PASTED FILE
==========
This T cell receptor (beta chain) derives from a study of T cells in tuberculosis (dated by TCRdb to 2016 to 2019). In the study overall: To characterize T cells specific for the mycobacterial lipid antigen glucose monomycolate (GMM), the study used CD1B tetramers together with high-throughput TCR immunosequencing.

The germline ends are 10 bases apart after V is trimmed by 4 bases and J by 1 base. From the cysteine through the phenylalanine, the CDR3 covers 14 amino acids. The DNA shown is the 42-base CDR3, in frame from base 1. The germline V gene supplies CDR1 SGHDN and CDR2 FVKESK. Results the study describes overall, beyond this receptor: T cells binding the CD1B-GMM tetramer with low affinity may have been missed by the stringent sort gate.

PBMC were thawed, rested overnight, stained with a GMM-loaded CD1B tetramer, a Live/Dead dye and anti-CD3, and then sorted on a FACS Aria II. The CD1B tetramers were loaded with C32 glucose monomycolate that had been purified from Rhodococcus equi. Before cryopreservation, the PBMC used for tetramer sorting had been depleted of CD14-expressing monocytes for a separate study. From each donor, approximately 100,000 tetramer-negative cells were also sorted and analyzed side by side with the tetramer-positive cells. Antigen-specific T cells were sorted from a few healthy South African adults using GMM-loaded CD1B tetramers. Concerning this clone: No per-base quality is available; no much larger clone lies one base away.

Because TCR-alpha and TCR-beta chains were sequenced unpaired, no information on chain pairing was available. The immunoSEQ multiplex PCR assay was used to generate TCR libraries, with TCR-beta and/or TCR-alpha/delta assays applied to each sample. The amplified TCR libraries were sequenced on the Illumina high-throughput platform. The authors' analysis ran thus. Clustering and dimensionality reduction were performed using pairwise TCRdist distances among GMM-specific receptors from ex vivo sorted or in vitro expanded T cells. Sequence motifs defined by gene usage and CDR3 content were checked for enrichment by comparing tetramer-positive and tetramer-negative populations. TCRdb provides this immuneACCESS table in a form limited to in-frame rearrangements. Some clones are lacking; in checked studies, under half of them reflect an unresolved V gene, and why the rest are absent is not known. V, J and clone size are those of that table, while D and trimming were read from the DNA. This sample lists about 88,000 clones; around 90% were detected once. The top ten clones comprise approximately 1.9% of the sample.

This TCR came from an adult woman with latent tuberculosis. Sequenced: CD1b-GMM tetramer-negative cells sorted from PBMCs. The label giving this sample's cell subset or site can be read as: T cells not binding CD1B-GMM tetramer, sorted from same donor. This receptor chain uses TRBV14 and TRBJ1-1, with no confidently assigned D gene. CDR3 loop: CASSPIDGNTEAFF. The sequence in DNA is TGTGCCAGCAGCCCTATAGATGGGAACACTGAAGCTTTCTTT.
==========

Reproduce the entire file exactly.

This T cell receptor (beta chain) derives from a study of T cells in tuberculosis (dated by TCRdb to 2016 to 2019). In the study overall: To characterize T cells specific for the mycobacterial lipid antigen glucose monomycolate (GMM), the study used CD1B tetramers together with high-throughput TCR immunosequencing.

The germline ends are 10 bases apart after V is trimmed by 4 bases and J by 1 base. From the cysteine through the phenylalanine, the CDR3 covers 14 amino acids. The DNA shown is the 42-base CDR3, in frame from base 1. The germline V gene supplies CDR1 SGHDN and CDR2 FVKESK. Results the study describes overall, beyond this receptor: T cells binding the CD1B-GMM tetramer with low affinity may have been missed by the stringent sort gate.

PBMC were thawed, rested overnight, stained with a GMM-loaded CD1B tetramer, a Live/Dead dye and anti-CD3, and then sorted on a FACS Aria II. The CD1B tetramers were loaded with C32 glucose monomycolate that had been purified from Rhodococcus equi. Before cryopreservation, the PBMC used for tetramer sorting had been depleted of CD14-expressing monocytes for a separate study. From each donor, approximately 100,000 tetramer-negative cells were also sorted and analyzed side by side with the tetramer-positive cells. Antigen-specific T cells were sorted from a few healthy South African adults using GMM-loaded CD1B tetramers. Concerning this clone: No per-base quality is available; no much larger clone lies one base away.

Because TCR-alpha and TCR-beta chains were sequenced unpaired, no information on chain pairing was available. The immunoSEQ multiplex PCR assay was used to generate TCR libraries, with TCR-beta and/or TCR-alpha/delta assays applied to each sample. The amplified TCR libraries were sequenced on the Illumina high-throughput platform. The authors' analysis ran thus. Clustering and dimensionality reduction were performed using pairwise TCRdist distances among GMM-specific receptors from ex vivo sorted or in vitro expanded T cells. Sequence motifs defined by gene usage and CDR3 content were checked for enrichment by comparing tetramer-positive and tetramer-negative populations. TCRdb provides this immuneACCESS table in a form limited to in-frame rearrangements. Some clones are lacking; in checked studies, under half of them reflect an unresolved V gene, and why the rest are absent is not known. V, J and clone size are those of that table, while D and trimming were read from the DNA. This sample lists about 88,000 clones; around 90% were detected once. The top ten clones comprise approximately 1.9% of the sample.

This TCR came from an adult woman with latent tuberculosis. Sequenced: CD1b-GMM tetramer-negative cells sorted from PBMCs. The label giving this sample's cell subset or site can be read as: T cells not binding CD1B-GMM tetramer, sorted from same donor. This receptor chain uses TRBV14 and TRBJ1-1, with no confidently assigned D gene. CDR3 loop: CASSPIDGNTEAFF. The sequence in DNA is TGTGCCAGCAGCCCTATAGATGGGAACACTGAAGCTTTCTTT.